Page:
On rare occasions, however, I am called on to collect and pack items for a last-minute sleepover or a night of the children staying at my parents' house. I'd like to say I've learned from the example my Lovely Wife has repeatedly set for me, but I'm simply not that smart.

One time, I forgot pajamas. Another time, I forgot pants. Depending on the circumstances, I might also forget toothbrushes, toothpaste, socks, underwear, bathing suits, hats, shirts, sunscreen, sweaters, jackets, flip flops, sneakers, dress shoes, belts, medications, blankets, and snacks. Now that the children are getting older, I can look forward to also forgetting to pack glasses, phones, phone chargers, iPods, iPod chargers, deodorant, makeup, makeup remover, bras, and pads.

Whenever we head out on a vacation, the boys rapid fire a list of items they suspect I might forget, beginning with the items I've neglected in the past.

Most recently, as we pulled out of our community to make the long drive down to Florida for our cruise, I thought I was in for another game of "What Dad Forgot." The Italian started listing the obvious items, asking me if they were packed, but the German cut him off.

"Don't worry," the German reassured him. "Mom helped Dad pack, so we'll be okay."

© 2011 Mark Feggeler

Tuesday, April 5, 2011

Life In a Yahtzee Cup

Ka-chik. Ka-chick. Ka-chik.

When you're in the final stretch of a 9-hour drive from North Carolina to Florida, you've either achieved a Road Warrior level of zen, or every last possible petty annoyance is blossoming into a full-on assault on your weary psyche.

Ka-chik. Ka-chick. Ka-chik.

The German is a lovely boy, in many ways the sweetest-natured of our three sweet-natured children. One time, when he and his brother were very young, the Italian was crying because he had not behaved well enough to earn a stamp on the back of his hand from their gymnastics instructor. Did the German gloat and flaunt his stamp? No. He discreetly licked his finger and tried to wipe off his stamp, so his brother wouldn't feel bad. You can't pick'em any sweeter than that.


All the way along the tedious drive, an hour to reach Interstate 95 followed by 488 miles straight down the eastern seaboard of North America, our children behaved better than one could hope for. They watched movies, listened to their iPods, played games, conversed, stared out the windows. Not until the very end did the Italian begin to come unglued, but then weren't we all? We all wanted to stretch our legs and vent some pent up energy. Yes, the children have been wonderful.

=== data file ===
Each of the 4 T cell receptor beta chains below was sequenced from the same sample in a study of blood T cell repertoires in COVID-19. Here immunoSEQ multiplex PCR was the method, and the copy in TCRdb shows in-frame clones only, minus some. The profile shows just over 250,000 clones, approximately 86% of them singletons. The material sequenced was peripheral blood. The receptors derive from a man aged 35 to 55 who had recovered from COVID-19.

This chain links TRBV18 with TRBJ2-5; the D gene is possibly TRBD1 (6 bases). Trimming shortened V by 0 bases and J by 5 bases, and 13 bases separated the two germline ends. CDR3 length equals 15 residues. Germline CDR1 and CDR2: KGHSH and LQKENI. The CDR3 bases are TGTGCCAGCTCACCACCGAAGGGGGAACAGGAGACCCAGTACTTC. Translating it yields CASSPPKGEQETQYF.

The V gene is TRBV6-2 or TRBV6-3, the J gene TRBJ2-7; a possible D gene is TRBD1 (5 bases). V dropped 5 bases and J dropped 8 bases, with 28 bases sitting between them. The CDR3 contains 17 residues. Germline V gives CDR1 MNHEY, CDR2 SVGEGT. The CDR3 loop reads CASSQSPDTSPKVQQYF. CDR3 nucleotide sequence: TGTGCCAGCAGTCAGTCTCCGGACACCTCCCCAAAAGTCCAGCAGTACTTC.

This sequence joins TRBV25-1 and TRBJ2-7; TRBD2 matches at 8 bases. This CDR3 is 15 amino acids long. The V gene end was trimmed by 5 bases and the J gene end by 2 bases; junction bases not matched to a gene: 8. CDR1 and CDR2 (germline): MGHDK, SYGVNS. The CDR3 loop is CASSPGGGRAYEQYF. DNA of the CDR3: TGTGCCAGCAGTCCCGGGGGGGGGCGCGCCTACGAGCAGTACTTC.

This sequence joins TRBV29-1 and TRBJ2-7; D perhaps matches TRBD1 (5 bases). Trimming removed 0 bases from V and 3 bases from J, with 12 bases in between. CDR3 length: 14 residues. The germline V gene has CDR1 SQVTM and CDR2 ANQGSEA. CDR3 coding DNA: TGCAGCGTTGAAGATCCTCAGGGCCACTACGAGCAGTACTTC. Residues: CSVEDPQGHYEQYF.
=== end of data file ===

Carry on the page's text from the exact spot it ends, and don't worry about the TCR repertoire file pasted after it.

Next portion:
Ka-chik. Ka-chick.

That noise? It's nothing. Tell yourself it's nothing. If you ignore it, it will drown in the hum of tires barreling down the road and wind rushing over the van. The German really is a lovely boy.


Such a lovely boy...

Ka-chik. Ka-chik.

After eight hours in the van with another hour ahead of him, he deserves an innocent distraction. He doesn't even realize he's doing it. Look at him. He's staring at whichever movie is playing on the tiny screen that pops out of the ceiling, listening intently to the dialogue through the headphones that seal him off from the rest of the world. It doesn't seem to be bothering anyone else, so don't let it bother you.

Ka-chik. Chik-a-chik-a-chik-a-chik-a-chik-a-chik-a-chik-a-chik!

Oh, please make it stop! If he doesn't stop rattling that plastic container of Menthos gum, I'm going to lose the few remaining drops of reason keeping me focused on the pending joy of the family vacation we have planned for the next few days.

Why doesn't he eat the gum? Then there wouldn't be any demonic little pellets to rattle like dried beans in maraca! Why would anyone turn chewing gum, innocently soft chewing gum, noiseless and unoffensive chewing gum, into candy-coated castanet innards? Who could have pioneered such an evil scheme against the senses?

Ka-chik. Ka-chick. Ka-chik.

Damn you, Chiclets!

© 2011 Mark Feggeler

King Kong All Over Again

Finding the correct title for a blog post can be difficult. Good ideas don't always present themselves. In this case, too many choices have made it difficult for me to pick one.

"Why Universal Studios Sucks"

"Universal Owes Me $430"

"All Style & No Substance"

They all express how I feel about our recent trip to Universal Studios Islands of Adventure in Orlando, FL.

My first experience with Universal Studios was 15 years ago, before children, when my Lovely Wife and I were newlyweds. She has never cared for thrill rides, so we took advantage of short lines in the off season to scoot me through the more notable adventures with the least inconvenience to her. Jaws was entertaining, Earthquake was under renovation, but King Kong promised a scream or two.

I'm a fan of the big ape. Almost every New Year's Eve of my childhood, when the local channels and PBS would run classic movie marathons, I looked forward to tuning in to the early afternoon showing of the black & white classic on my 13-inch black & white TV. Although the pathetically awful 1970s remake -- Jessica Lange never has regained my respect -- had come and gone long before we traveled to the theme park, my anticipation and expectations remained high.